Reading what the Colombian blogs have to say about the remarkable rise in Antanas Mockus’ poll ratings, this quote from analyst Claudia López stuck with me,
"Uribismo vs. anti-uribismo is no longer the axis of Colombian politics, and will not define the next elections."
Whatever you may think of Mockus or Santos, the fact that a hugely popular President is not able to translate his popularity to his successor would appear to be truly remarkable.
But is it?
After all, it is also part of a trend that is becoming the norm. Michelle Bachelet could not prevent the right from returning to power in Chile after twenty years, and, in spite of the assurances of many political analysts, Lula’s handpicked candidate simply refuses to take off.
This speaks volumes about how far we’ve come in some Latin American countries. It says something about the state of our democracies when the weight of a popular incumbent does not determine elections.
The chavista tag line about Álvaro Uribe in Colombia is that he is, at best, an authoritarian, and at worst, a paramilitary drug-smuggler. But the Mockus surge suggests Colombia’s democracy is more sophisticated than this.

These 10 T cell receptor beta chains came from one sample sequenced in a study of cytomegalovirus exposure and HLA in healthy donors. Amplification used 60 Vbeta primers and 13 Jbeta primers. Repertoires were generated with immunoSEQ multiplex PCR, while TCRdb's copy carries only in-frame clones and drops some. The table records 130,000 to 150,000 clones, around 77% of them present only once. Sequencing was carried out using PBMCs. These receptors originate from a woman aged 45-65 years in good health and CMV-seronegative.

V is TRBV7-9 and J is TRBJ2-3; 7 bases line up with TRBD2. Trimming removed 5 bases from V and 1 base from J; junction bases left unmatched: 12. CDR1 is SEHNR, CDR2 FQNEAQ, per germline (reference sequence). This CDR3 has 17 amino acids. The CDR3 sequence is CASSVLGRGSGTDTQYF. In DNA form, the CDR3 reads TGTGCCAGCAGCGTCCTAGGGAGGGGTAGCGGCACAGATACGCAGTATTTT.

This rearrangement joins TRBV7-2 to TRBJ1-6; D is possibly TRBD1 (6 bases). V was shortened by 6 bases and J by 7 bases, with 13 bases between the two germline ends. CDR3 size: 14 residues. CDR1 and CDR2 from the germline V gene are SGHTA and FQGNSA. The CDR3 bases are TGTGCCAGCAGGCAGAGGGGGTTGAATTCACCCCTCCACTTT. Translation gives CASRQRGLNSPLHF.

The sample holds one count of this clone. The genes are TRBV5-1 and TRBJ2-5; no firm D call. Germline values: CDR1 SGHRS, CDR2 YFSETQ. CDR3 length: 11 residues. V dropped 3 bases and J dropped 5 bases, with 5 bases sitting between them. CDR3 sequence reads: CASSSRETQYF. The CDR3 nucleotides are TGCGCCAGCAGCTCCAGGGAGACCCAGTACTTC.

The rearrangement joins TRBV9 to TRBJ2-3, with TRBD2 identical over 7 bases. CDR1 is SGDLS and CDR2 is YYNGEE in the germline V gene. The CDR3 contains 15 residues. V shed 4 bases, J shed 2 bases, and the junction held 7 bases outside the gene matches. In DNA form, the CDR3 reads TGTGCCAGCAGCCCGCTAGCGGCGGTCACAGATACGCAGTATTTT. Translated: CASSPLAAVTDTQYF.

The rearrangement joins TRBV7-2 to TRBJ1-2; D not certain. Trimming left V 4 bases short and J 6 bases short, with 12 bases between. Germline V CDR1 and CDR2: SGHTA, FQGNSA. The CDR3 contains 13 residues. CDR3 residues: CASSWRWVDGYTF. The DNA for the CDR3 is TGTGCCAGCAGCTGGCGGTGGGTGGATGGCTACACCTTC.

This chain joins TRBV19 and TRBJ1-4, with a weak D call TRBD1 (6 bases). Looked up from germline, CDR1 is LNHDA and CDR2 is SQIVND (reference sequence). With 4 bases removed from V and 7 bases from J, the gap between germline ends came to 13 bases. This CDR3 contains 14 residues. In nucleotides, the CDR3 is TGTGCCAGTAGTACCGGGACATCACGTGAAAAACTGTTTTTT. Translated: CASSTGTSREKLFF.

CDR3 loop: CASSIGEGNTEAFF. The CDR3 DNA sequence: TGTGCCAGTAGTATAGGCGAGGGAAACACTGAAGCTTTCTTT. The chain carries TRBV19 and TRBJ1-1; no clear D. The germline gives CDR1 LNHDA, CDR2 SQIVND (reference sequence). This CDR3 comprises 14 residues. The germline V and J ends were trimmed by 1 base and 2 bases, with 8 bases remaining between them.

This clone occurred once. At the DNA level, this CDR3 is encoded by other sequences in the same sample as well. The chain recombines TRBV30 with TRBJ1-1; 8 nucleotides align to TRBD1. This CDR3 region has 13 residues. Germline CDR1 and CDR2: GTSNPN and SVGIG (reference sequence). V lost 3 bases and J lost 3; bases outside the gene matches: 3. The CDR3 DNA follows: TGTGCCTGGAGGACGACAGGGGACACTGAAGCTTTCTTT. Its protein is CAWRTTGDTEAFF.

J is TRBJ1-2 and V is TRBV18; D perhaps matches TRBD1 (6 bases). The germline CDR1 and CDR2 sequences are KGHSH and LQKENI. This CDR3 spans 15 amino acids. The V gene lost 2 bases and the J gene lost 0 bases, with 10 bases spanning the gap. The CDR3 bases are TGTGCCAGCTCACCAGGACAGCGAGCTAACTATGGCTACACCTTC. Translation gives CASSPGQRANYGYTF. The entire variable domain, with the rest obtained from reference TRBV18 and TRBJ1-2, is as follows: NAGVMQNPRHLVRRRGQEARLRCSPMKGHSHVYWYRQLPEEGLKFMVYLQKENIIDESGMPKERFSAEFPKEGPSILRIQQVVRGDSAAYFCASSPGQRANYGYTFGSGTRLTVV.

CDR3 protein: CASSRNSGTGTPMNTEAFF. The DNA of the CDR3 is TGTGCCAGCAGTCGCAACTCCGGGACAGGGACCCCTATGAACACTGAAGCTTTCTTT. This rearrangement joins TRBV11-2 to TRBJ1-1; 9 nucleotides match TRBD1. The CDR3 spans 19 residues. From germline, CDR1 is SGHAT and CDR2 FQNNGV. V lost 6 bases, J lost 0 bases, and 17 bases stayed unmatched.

After all, Uribe has accepted a court ruling preventing him from clinging to power, and his candidate finds himself in all sorts of trouble against a Habermassian mathematician who once mooned a crowd to shush the hecklers. Instead of coasting to victory, Juan Manuel Santos will have to scramble for votes, and Colombians predict he may do this by making Chávez an issue. And if there’s someone Colombians love to hate, it’s Hugo.
The forecast on the border? Cloudy, with a chance of flowery rhetoric.
This, in a weird way, is vindication for Álvaro Uribe. After all, no self-respecting autocrat would ever let a democratic process favoring an outsider (!) tarnish his legacy. Uribe has warned about the dangers of letting just anyone take the reins of the government and risk the many successes of his Presidency, but Colombians have stopped listening. They are ready to write the next chapter on their own, which is how a democracy is supposed to work.
Critics say Álvaro Uribe destroyed Colombian democracy. But with Mockus posed to win, it looks like Uribe may have cemented it.